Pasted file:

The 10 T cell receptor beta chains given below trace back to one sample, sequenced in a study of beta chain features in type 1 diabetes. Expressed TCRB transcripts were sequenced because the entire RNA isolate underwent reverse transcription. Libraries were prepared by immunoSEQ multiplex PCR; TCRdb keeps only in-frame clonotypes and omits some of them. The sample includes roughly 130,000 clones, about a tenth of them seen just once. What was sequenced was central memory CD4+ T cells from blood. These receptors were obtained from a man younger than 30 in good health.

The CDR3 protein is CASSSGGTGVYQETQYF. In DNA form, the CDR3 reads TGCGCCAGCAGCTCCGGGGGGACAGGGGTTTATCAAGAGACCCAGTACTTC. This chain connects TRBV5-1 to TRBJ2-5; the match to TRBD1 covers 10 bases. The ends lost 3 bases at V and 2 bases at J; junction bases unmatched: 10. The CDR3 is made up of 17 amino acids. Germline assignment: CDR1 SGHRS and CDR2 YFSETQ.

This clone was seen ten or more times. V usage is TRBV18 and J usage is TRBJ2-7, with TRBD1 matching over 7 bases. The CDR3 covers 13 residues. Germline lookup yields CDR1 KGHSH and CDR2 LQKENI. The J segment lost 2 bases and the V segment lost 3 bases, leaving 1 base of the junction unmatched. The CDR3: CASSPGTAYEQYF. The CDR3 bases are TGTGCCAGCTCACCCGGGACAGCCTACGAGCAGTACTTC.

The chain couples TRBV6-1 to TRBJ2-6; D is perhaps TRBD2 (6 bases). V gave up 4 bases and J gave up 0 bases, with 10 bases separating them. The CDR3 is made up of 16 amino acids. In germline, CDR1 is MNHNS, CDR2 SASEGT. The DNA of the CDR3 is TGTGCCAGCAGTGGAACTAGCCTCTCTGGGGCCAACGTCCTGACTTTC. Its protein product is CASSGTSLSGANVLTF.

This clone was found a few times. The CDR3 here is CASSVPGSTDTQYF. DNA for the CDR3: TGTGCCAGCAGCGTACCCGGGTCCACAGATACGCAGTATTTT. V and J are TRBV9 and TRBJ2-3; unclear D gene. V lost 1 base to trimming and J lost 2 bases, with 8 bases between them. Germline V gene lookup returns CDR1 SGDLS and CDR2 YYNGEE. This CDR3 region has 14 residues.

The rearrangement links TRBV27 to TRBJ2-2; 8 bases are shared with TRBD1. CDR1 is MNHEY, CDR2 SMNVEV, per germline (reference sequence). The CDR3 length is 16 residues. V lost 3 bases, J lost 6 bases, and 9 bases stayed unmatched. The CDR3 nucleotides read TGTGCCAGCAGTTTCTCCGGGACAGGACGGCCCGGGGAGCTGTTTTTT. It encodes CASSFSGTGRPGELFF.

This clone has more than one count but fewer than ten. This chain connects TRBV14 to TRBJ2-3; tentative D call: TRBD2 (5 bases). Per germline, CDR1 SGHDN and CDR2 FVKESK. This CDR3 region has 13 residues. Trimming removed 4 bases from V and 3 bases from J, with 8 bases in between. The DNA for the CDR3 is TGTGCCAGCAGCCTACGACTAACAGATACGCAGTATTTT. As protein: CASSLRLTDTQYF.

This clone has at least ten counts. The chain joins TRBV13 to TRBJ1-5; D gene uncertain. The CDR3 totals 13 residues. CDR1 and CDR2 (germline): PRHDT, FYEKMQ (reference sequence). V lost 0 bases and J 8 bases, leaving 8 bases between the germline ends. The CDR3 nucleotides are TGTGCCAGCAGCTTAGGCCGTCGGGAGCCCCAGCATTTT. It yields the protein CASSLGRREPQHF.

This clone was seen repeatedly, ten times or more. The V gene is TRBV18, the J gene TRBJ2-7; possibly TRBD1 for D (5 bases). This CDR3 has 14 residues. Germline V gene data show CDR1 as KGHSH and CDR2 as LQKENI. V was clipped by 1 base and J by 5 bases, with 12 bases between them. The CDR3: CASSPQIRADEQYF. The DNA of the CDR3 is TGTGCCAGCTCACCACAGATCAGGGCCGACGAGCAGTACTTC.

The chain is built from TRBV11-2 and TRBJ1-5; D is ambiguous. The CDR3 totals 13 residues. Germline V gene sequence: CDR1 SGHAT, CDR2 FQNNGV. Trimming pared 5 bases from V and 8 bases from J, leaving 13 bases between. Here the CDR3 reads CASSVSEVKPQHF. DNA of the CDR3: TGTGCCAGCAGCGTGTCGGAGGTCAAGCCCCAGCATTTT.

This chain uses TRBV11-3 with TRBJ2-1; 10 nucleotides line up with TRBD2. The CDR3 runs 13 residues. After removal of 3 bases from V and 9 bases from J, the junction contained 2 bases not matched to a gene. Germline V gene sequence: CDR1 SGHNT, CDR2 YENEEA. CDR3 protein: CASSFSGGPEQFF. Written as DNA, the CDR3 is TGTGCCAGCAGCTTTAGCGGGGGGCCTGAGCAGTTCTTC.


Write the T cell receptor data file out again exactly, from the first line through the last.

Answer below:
The 10 T cell receptor beta chains given below trace back to one sample, sequenced in a study of beta chain features in type 1 diabetes. Expressed TCRB transcripts were sequenced because the entire RNA isolate underwent reverse transcription. Libraries were prepared by immunoSEQ multiplex PCR; TCRdb keeps only in-frame clonotypes and omits some of them. The sample includes roughly 130,000 clones, about a tenth of them seen just once. What was sequenced was central memory CD4+ T cells from blood. These receptors were obtained from a man younger than 30 in good health.

The CDR3 protein is CASSSGGTGVYQETQYF. In DNA form, the CDR3 reads TGCGCCAGCAGCTCCGGGGGGACAGGGGTTTATCAAGAGACCCAGTACTTC. This chain connects TRBV5-1 to TRBJ2-5; the match to TRBD1 covers 10 bases. The ends lost 3 bases at V and 2 bases at J; junction bases unmatched: 10. The CDR3 is made up of 17 amino acids. Germline assignment: CDR1 SGHRS and CDR2 YFSETQ.

This clone was seen ten or more times. V usage is TRBV18 and J usage is TRBJ2-7, with TRBD1 matching over 7 bases. The CDR3 covers 13 residues. Germline lookup yields CDR1 KGHSH and CDR2 LQKENI. The J segment lost 2 bases and the V segment lost 3 bases, leaving 1 base of the junction unmatched. The CDR3: CASSPGTAYEQYF. The CDR3 bases are TGTGCCAGCTCACCCGGGACAGCCTACGAGCAGTACTTC.

The chain couples TRBV6-1 to TRBJ2-6; D is perhaps TRBD2 (6 bases). V gave up 4 bases and J gave up 0 bases, with 10 bases separating them. The CDR3 is made up of 16 amino acids. In germline, CDR1 is MNHNS, CDR2 SASEGT. The DNA of the CDR3 is TGTGCCAGCAGTGGAACTAGCCTCTCTGGGGCCAACGTCCTGACTTTC. Its protein product is CASSGTSLSGANVLTF.

This clone was found a few times. The CDR3 here is CASSVPGSTDTQYF. DNA for the CDR3: TGTGCCAGCAGCGTACCCGGGTCCACAGATACGCAGTATTTT. V and J are TRBV9 and TRBJ2-3; unclear D gene. V lost 1 base to trimming and J lost 2 bases, with 8 bases between them. Germline V gene lookup returns CDR1 SGDLS and CDR2 YYNGEE. This CDR3 region has 14 residues.

The rearrangement links TRBV27 to TRBJ2-2; 8 bases are shared with TRBD1. CDR1 is MNHEY, CDR2 SMNVEV, per germline (reference sequence). The CDR3 length is 16 residues. V lost 3 bases, J lost 6 bases, and 9 bases stayed unmatched. The CDR3 nucleotides read TGTGCCAGCAGTTTCTCCGGGACAGGACGGCCCGGGGAGCTGTTTTTT. It encodes CASSFSGTGRPGELFF.

This clone has more than one count but fewer than ten. This chain connects TRBV14 to TRBJ2-3; tentative D call: TRBD2 (5 bases). Per germline, CDR1 SGHDN and CDR2 FVKESK. This CDR3 region has 13 residues. Trimming removed 4 bases from V and 3 bases from J, with 8 bases in between. The DNA for the CDR3 is TGTGCCAGCAGCCTACGACTAACAGATACGCAGTATTTT. As protein: CASSLRLTDTQYF.

This clone has at least ten counts. The chain joins TRBV13 to TRBJ1-5; D gene uncertain. The CDR3 totals 13 residues. CDR1 and CDR2 (germline): PRHDT, FYEKMQ (reference sequence). V lost 0 bases and J 8 bases, leaving 8 bases between the germline ends. The CDR3 nucleotides are TGTGCCAGCAGCTTAGGCCGTCGGGAGCCCCAGCATTTT. It yields the protein CASSLGRREPQHF.

This clone was seen repeatedly, ten times or more. The V gene is TRBV18, the J gene TRBJ2-7; possibly TRBD1 for D (5 bases). This CDR3 has 14 residues. Germline V gene data show CDR1 as KGHSH and CDR2 as LQKENI. V was clipped by 1 base and J by 5 bases, with 12 bases between them. The CDR3: CASSPQIRADEQYF. The DNA of the CDR3 is TGTGCCAGCTCACCACAGATCAGGGCCGACGAGCAGTACTTC.

The chain is built from TRBV11-2 and TRBJ1-5; D is ambiguous. The CDR3 totals 13 residues. Germline V gene sequence: CDR1 SGHAT, CDR2 FQNNGV. Trimming pared 5 bases from V and 8 bases from J, leaving 13 bases between. Here the CDR3 reads CASSVSEVKPQHF. DNA of the CDR3: TGTGCCAGCAGCGTGTCGGAGGTCAAGCCCCAGCATTTT.

This chain uses TRBV11-3 with TRBJ2-1; 10 nucleotides line up with TRBD2. The CDR3 runs 13 residues. After removal of 3 bases from V and 9 bases from J, the junction contained 2 bases not matched to a gene. Germline V gene sequence: CDR1 SGHNT, CDR2 YENEEA. CDR3 protein: CASSFSGGPEQFF. Written as DNA, the CDR3 is TGTGCCAGCAGCTTTAGCGGGGGGCCTGAGCAGTTCTTC.